BMGA BRITISH MASTERS 2008
Adventure Island, Southend-on-Sea, 29 March 2008
System: adventure golf
John Moore wins
“The sight of the façade of the
Palace Hotel, Southend
With every sense I think of you, it sends me round the bend
The Peak Freans factory pumping smoke reminds me of the past
Of waking up quite terrified and always coming last.”
- The Siddeleys, “My Favourite Wet Wednesday Afternoon” (1987)
Ah, Essex. Spiritual home of the Car Boot Sale, the Rottweiler and the omnipresent Nail Boutique. A group of 30 intrepid souls gathered at the Adventure Island course at Essex’s finest resort on a windswept Saturday morning to battle for the title of British Masters champion, a competition now in its ninth year and going strong.
Numbers were bolstered by a few surprise last-minute entrants, including Ruth Bullin, Phil Exall and Jon Angel. Kevin Botto barely made it, having just caught his crack-of-dawn train by the skin of his teeth, but sadly this year’s competition was grrrowl-free as Tim Davies withdrew. Still, with such a quality field, predicting who would finish in the top few places would be a virtual lottery. But whose balls would be rolling the right way?
The first round got underway on the top ‘Aztec’ course with blustery but mercifully dry conditions. Chris Harding (who also led at the halfway stage last year) and Keith Kellard raced to the front of the pack with good solid scores, joined by John Moore after a good recovery from an early 4. Steve ‘F1’ Gow had a spot of bother after his ball got stuck in the tunnel at hole 9 but rescued a 3 with a neat reverse-club recovery shot. Most of the field finished the first half within just a few strokes of the leader.
After a swift break the second round got underway on the ‘Inca’ course, and the Inca truly proved a stinker for many. Gareth Holmes, Ruth Bullin and Ted McIver were among those who, despite an excellent first 18 holes, fell away as the Curse of the Screeching Monkeys struck again.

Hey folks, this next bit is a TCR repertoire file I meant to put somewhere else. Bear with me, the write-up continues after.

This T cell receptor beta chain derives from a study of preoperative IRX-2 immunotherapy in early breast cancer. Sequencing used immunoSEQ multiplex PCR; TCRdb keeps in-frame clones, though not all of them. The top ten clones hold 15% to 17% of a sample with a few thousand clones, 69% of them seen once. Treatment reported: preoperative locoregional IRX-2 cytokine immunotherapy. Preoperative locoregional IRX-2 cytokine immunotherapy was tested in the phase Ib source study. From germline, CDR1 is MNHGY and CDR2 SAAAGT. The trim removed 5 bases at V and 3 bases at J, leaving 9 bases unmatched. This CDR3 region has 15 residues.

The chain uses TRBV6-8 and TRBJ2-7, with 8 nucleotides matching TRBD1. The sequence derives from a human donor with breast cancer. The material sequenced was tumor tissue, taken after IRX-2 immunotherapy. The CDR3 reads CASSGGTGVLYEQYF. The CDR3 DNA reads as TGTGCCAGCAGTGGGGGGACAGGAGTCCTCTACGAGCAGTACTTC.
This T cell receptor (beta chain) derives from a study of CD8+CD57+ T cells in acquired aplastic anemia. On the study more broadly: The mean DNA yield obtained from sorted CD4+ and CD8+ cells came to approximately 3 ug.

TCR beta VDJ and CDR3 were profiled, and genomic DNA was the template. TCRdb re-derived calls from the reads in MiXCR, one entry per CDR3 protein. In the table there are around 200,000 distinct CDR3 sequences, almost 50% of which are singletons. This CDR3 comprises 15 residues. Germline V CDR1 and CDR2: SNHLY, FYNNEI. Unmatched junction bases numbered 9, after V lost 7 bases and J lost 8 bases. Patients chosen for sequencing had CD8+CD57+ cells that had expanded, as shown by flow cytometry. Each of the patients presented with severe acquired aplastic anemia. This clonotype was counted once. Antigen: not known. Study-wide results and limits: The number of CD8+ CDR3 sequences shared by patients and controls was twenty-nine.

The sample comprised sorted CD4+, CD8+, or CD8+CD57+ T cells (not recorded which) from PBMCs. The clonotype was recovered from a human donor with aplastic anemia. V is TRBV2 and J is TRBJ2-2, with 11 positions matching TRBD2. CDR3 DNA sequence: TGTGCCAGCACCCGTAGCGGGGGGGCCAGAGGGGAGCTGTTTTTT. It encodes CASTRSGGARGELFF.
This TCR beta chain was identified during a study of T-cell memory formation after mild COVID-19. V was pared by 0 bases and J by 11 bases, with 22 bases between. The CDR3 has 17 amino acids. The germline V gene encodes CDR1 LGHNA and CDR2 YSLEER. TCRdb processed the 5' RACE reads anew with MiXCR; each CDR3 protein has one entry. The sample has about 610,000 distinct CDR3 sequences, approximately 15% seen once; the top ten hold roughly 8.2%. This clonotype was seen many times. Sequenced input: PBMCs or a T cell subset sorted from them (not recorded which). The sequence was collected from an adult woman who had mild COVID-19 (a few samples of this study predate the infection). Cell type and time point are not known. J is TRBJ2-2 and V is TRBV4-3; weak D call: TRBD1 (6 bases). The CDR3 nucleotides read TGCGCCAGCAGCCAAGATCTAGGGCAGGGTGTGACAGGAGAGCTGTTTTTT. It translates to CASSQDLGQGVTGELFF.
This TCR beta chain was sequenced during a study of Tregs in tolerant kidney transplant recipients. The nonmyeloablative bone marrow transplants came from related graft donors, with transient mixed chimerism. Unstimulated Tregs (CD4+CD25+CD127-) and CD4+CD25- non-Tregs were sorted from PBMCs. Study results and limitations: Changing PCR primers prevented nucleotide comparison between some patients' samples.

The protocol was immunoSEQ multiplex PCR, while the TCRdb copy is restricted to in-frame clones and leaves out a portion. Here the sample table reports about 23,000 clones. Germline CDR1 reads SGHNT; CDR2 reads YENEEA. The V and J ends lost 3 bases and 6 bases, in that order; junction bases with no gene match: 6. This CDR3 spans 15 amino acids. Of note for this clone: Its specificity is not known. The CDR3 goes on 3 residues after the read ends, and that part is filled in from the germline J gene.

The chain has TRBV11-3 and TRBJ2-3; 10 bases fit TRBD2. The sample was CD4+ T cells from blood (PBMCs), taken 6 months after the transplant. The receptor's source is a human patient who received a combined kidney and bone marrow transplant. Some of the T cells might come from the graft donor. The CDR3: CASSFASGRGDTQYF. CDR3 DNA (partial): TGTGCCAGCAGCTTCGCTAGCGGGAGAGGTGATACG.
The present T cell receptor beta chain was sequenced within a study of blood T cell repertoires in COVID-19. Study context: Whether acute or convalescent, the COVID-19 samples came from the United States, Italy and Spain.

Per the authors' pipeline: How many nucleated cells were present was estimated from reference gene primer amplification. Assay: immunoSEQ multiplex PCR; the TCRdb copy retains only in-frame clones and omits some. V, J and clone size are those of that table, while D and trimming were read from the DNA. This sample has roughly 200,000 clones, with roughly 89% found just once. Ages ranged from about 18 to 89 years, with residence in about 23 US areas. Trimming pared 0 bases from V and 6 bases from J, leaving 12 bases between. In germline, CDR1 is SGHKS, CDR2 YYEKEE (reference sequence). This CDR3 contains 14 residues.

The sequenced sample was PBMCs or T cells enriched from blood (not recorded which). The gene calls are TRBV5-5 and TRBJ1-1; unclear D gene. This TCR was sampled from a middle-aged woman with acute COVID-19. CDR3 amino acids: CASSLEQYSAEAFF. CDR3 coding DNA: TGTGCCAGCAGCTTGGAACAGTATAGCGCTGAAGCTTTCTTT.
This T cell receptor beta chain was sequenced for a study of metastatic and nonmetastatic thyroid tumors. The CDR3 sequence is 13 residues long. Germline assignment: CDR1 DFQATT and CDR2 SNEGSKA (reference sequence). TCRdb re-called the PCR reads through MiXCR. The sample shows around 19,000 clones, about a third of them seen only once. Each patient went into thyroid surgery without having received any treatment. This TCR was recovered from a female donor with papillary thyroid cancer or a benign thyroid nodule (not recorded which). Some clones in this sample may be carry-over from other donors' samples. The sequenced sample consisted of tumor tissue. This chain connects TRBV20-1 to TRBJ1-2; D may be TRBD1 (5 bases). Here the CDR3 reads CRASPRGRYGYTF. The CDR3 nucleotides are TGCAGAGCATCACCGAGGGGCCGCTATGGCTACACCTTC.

Most players were battling to keep the scores down, but as the tide came in, the putts stayed out. The tunnel holes in particular were proving tricky, with a 2 as good as an ace, but with more than a few 4s appearing on scorecards. A notable exception was Brad ‘The Fist’ Shepherd, whose Fist made 3 clenched appearances in the final 9 holes, leading to a rare and impressive sub-18 round.
The early front runners held their nerve however, and when the final putt of the day rolled in, it was John Moore who emerged as champion, after a focussed performance thanks in part to his rigorous pre-tournament training schedule of 10-mile cross country runs and bowls of Cheerios (at the same time?) He proudly accepted his £175 prize and the coveted Masters jacket (a fine match with his trainers and jogging bottoms) presented by last year’s winner Keith Kellard, who finished just 2 shots behind John in second (£75 prize). 3rd place was clinched at the first hole of a sudden-death play-off, Chris Harding being the victor, and leading to the now-familiar sight of Chris holding a cheque (this time for £50) and smiling for photos. Trevor Exall, 2006 winner, finished 4th after the play-off defeat, but still had bragging rights on the trip back, having beaten the other 3 participating Exall brothers!
So ended another enjoyable British Masters at Southend. Honourable mentions also go to Jo Williamson whose rock steady 4 rounds of 21 gave her the best female score, and to Richard Hopkins who picked up his prize of a rollercoaster ride for finishing (almost) last, giving credence to his T-shirt slogan “I’m Too Punk Rock For This”.
Thanks as always go to Mark Cohen and his colleagues who worked hard at providing the best playing conditions they could, despite dealing with heavy rain and recalcitrant leaves, and also to Ted McIver, who is reputedly being frantically head-hunted by Heathrow T5 chiefs for his famed organisational skills. Salary negotiable…
(Words: Kevin Moseley)
Previous results: 2007 2006 2005 2004 2003 2002 2001 2000
Pictures of the course